Monday, November 15, 2010

China Re-Introduces Wild Horses While US BLM Stampedes National Icons into Oblivion

Straight from the Horse's Heart

(The News as We See It) by R.T. Fitch, Author and Director of the HfH Advisory Council
Prezwalski’s Horses Deemed International Cooperative Success
While the United States of American strips its public lands of native wild horses China and Australia have launched into a joint effort to re-introduce wild Prezwalski’s horse herds back into their native lands in Mongolia.
American wild horses and burros are headed down the same road that the Prezwalski’s horse traveled as they were once considered extinct in the wild. The Prezwalski’s horse had been native to Asia, primarily China and Mongolia with the last wild horse being spotted in China in 1966. The horse is named after the Russian geographer and explorer Nikolai Przhevalsky and has never been domesticated, hence it is considered to be the world’s true wild horse.
Back in 1985 while the U.S. federal agency, the Bureau of Land Management (BLM), was stampeding, capturing and killing American wild horses China had initiated the Prezwalski’s Horse Reintroduction Project with the creation of the Xinjiang Wild Horse Breeding Center. In 1994 China partnered with the Taronga Western Plains Zoo from Australia and introduced several of their Prezewalski horses into the Hustai National Park in Mongolia. Since the initial introduction 10 other groups of Prezewalski have been released into the park. In the U.S. 40,000+ wild horses languish in long term holding facilities waiting to die with only an estimated 20,000+ left free on their millions of acres of congressionally designated land.
In Mongolia, the Hustai National Park is rich in diversity boasting of over 664 different species of insects, birds, fish and mammals with the re-introduced Prezwalski’s horse being a number one draw while in the U.S. the largest wild horse audiences are taxpaying U.S. citizens gathering at illegal BLM roundups to protest the violence and death rained down upon the American icon by Ken Salazar’s BLM.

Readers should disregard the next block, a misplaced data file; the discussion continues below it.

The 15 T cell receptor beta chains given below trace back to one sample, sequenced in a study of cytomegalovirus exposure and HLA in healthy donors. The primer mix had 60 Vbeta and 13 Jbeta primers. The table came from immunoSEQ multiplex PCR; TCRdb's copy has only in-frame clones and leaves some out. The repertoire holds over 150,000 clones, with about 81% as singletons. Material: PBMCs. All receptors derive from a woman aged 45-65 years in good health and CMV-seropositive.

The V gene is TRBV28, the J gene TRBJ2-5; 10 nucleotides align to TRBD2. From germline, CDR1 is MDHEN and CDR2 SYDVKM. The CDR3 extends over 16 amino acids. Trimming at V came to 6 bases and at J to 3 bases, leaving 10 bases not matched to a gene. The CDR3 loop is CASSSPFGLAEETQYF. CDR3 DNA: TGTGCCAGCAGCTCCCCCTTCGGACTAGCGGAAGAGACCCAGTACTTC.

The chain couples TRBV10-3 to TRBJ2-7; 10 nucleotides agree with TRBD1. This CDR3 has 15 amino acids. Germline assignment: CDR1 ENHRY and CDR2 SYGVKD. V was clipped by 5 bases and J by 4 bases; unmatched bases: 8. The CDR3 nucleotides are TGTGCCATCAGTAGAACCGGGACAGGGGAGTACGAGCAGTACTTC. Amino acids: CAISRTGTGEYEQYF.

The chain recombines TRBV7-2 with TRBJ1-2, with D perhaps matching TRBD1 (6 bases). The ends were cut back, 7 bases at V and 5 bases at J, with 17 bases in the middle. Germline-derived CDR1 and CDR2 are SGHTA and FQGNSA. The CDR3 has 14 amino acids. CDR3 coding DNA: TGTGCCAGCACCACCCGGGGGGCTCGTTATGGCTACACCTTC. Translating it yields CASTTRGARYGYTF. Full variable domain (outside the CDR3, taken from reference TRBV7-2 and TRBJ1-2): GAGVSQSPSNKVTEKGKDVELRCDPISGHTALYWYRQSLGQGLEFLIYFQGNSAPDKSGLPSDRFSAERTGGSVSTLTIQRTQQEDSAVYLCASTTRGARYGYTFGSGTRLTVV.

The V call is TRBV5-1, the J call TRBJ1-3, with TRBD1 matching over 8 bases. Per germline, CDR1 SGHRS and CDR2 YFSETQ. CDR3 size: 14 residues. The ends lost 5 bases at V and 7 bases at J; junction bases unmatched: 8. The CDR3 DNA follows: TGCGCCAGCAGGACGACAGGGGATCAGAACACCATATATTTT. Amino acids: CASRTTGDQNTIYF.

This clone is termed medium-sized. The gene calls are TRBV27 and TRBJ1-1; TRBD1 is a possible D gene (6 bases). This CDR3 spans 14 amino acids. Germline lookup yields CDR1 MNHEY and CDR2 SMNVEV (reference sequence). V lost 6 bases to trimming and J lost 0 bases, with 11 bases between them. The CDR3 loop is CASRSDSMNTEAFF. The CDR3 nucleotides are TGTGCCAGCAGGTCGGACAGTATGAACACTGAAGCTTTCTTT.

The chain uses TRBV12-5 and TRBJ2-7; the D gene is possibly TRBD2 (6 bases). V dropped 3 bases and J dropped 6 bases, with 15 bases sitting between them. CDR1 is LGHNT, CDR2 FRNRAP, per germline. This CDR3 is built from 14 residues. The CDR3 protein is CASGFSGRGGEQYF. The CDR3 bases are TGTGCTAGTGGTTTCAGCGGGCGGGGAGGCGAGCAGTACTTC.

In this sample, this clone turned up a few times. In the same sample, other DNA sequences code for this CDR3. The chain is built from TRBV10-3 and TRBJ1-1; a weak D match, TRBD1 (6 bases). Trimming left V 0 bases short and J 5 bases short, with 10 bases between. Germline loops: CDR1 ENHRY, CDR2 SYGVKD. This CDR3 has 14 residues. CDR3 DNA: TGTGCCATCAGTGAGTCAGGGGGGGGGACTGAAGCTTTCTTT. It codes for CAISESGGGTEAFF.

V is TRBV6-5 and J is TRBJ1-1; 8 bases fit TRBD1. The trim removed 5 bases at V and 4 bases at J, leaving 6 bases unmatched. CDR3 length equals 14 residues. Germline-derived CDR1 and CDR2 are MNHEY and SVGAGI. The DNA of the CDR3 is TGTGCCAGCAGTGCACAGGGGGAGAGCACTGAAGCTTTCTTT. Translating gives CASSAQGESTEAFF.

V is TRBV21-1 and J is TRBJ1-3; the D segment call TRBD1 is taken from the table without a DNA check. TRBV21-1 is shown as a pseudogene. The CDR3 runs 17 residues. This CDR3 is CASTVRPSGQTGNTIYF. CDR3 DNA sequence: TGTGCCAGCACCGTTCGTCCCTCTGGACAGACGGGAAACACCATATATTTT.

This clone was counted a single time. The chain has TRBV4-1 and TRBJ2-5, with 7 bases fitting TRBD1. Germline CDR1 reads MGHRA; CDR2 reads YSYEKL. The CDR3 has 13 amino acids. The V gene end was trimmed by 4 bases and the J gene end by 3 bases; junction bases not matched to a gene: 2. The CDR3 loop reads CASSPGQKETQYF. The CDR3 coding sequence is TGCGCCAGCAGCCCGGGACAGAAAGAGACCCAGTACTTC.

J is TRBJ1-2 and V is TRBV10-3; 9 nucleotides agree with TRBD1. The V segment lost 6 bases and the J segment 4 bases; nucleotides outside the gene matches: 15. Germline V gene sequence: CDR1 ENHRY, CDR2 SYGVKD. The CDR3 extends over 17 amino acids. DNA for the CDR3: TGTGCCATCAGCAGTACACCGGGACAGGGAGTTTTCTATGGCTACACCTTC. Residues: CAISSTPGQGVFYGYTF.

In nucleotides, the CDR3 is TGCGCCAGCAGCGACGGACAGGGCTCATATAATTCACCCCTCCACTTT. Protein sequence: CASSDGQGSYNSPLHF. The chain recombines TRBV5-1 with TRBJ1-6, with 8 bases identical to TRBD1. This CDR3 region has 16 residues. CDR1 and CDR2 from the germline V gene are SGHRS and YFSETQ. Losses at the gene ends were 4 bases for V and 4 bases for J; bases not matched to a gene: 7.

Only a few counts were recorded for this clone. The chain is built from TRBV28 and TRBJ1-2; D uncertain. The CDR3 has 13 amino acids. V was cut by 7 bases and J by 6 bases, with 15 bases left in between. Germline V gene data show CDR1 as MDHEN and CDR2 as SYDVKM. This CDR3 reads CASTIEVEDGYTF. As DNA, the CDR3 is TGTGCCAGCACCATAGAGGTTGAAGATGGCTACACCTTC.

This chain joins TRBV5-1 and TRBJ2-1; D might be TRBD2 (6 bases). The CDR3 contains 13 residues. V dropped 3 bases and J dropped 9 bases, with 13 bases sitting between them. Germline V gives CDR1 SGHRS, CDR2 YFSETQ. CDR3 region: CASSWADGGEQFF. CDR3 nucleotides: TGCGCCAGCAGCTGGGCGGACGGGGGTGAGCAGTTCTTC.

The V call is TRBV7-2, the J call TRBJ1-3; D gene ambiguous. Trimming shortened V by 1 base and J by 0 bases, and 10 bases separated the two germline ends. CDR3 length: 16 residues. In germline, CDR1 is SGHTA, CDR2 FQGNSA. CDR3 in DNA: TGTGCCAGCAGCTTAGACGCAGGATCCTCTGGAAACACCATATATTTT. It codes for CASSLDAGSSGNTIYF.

Recently, Taronga Western Plains Zookeeper Todd Jenkinson visited the Hustai National Park to check up on the released wild horses as part of the cooperative effort and reported:
“We were documenting where the horses were stopping and grazing and their favorite grazing areas,” he said.
“We have biologists studying the areas that the animals spend time grazing in, and the long term viability of that grazing.
“Its early days of those surveys but we think about 500 horses might be a good amount in the park.”
The Hustai National Park is approx. 125,000 acres in size while America’s Twin Peaks area is comprised of 798,000 acres on which the BLM, after a recent bloody round up of almost 2,000 horses, left only 265 wild horses to live free as they were intended to by Congressional mandate. By BLM standards that’s 3,000 acres per horse while the Chinese and Australians conservatively figure 250 acres per horse.
Our BLM’s poor math, junk science and anti-horse propaganda is further put to the test by the benevolent scientists from the Hustai Park and Taronga Zoo through the assertion that the Prezwalski’s wild horses reproduce by only a 7% annual growth rate while the BLM clings to an impossible figure of 20% with herds doubling every four (4) years, figures that even the novice know are totally unattainable and out of scope.
Thanks to the cooperation and compassion of both the Chinese and Australians the Prezwalski’s horse is now longer considered to be extinct in the wild and has been moved to the ‘critically’ endangered list while the wild horses of America are being pushed to the brink with the BLM planning to attack and remove 9,000 more wild horses and burros from their rightful homes over the winter of 2010-2011.
It’s unfortunate that as Americans we cannot echo the comments from across the Pacific:
“The Mongolians are very passionate about their horse…they’re very protective of the species,” Todd said.
“It’s a feel good story and a motivating one not to give up on wildlife.”

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